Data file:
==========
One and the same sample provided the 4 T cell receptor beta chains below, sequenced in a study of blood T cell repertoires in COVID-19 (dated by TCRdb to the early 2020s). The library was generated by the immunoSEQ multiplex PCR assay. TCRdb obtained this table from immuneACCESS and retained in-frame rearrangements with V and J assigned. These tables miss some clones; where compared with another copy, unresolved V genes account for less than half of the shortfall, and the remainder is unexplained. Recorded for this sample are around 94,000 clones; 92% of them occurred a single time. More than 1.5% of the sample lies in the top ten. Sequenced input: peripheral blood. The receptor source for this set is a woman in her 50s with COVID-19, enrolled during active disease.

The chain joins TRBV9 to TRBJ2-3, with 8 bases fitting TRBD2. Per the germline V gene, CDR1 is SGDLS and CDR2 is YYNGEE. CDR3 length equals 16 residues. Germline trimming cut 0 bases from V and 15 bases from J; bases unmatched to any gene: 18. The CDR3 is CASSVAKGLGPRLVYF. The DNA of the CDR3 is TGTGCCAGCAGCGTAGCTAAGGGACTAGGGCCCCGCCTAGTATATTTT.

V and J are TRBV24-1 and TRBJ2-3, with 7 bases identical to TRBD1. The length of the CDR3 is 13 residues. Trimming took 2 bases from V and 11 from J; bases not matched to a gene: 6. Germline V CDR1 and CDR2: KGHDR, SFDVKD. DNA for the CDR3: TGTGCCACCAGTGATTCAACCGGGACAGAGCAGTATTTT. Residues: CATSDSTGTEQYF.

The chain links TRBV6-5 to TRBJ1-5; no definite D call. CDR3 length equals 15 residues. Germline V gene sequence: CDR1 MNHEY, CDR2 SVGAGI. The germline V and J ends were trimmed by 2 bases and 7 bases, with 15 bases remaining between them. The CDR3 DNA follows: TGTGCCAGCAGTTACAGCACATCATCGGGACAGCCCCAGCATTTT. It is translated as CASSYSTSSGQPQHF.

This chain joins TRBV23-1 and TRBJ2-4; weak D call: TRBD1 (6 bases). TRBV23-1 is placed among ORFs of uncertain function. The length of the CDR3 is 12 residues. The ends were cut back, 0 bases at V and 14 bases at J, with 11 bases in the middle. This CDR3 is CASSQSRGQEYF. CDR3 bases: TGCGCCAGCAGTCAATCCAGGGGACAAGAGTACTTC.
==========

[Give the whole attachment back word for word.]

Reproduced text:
One and the same sample provided the 4 T cell receptor beta chains below, sequenced in a study of blood T cell repertoires in COVID-19 (dated by TCRdb to the early 2020s). The library was generated by the immunoSEQ multiplex PCR assay. TCRdb obtained this table from immuneACCESS and retained in-frame rearrangements with V and J assigned. These tables miss some clones; where compared with another copy, unresolved V genes account for less than half of the shortfall, and the remainder is unexplained. Recorded for this sample are around 94,000 clones; 92% of them occurred a single time. More than 1.5% of the sample lies in the top ten. Sequenced input: peripheral blood. The receptor source for this set is a woman in her 50s with COVID-19, enrolled during active disease.

The chain joins TRBV9 to TRBJ2-3, with 8 bases fitting TRBD2. Per the germline V gene, CDR1 is SGDLS and CDR2 is YYNGEE. CDR3 length equals 16 residues. Germline trimming cut 0 bases from V and 15 bases from J; bases unmatched to any gene: 18. The CDR3 is CASSVAKGLGPRLVYF. The DNA of the CDR3 is TGTGCCAGCAGCGTAGCTAAGGGACTAGGGCCCCGCCTAGTATATTTT.

V and J are TRBV24-1 and TRBJ2-3, with 7 bases identical to TRBD1. The length of the CDR3 is 13 residues. Trimming took 2 bases from V and 11 from J; bases not matched to a gene: 6. Germline V CDR1 and CDR2: KGHDR, SFDVKD. DNA for the CDR3: TGTGCCACCAGTGATTCAACCGGGACAGAGCAGTATTTT. Residues: CATSDSTGTEQYF.

The chain links TRBV6-5 to TRBJ1-5; no definite D call. CDR3 length equals 15 residues. Germline V gene sequence: CDR1 MNHEY, CDR2 SVGAGI. The germline V and J ends were trimmed by 2 bases and 7 bases, with 15 bases remaining between them. The CDR3 DNA follows: TGTGCCAGCAGTTACAGCACATCATCGGGACAGCCCCAGCATTTT. It is translated as CASSYSTSSGQPQHF.

This chain joins TRBV23-1 and TRBJ2-4; weak D call: TRBD1 (6 bases). TRBV23-1 is placed among ORFs of uncertain function. The length of the CDR3 is 12 residues. The ends were cut back, 0 bases at V and 14 bases at J, with 11 bases in the middle. This CDR3 is CASSQSRGQEYF. CDR3 bases: TGCGCCAGCAGTCAATCCAGGGGACAAGAGTACTTC.